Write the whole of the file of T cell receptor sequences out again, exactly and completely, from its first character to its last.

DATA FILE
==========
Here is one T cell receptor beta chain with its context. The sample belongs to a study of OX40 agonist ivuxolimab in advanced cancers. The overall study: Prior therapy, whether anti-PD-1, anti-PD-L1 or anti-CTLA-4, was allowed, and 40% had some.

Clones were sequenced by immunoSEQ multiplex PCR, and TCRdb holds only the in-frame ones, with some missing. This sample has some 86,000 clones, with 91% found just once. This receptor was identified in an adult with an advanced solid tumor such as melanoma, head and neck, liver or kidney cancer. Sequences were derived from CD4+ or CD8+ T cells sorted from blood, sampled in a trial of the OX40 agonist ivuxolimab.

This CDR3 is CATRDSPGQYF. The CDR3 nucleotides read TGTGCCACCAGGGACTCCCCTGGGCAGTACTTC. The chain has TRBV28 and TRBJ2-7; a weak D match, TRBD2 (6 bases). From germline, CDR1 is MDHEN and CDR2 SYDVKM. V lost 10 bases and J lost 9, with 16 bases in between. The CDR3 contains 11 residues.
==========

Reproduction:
Here is one T cell receptor beta chain with its context. The sample belongs to a study of OX40 agonist ivuxolimab in advanced cancers. The overall study: Prior therapy, whether anti-PD-1, anti-PD-L1 or anti-CTLA-4, was allowed, and 40% had some.

Clones were sequenced by immunoSEQ multiplex PCR, and TCRdb holds only the in-frame ones, with some missing. This sample has some 86,000 clones, with 91% found just once. This receptor was identified in an adult with an advanced solid tumor such as melanoma, head and neck, liver or kidney cancer. Sequences were derived from CD4+ or CD8+ T cells sorted from blood, sampled in a trial of the OX40 agonist ivuxolimab.

This CDR3 is CATRDSPGQYF. The CDR3 nucleotides read TGTGCCACCAGGGACTCCCCTGGGCAGTACTTC. The chain has TRBV28 and TRBJ2-7; a weak D match, TRBD2 (6 bases). From germline, CDR1 is MDHEN and CDR2 SYDVKM. V lost 10 bases and J lost 9, with 16 bases in between. The CDR3 contains 11 residues.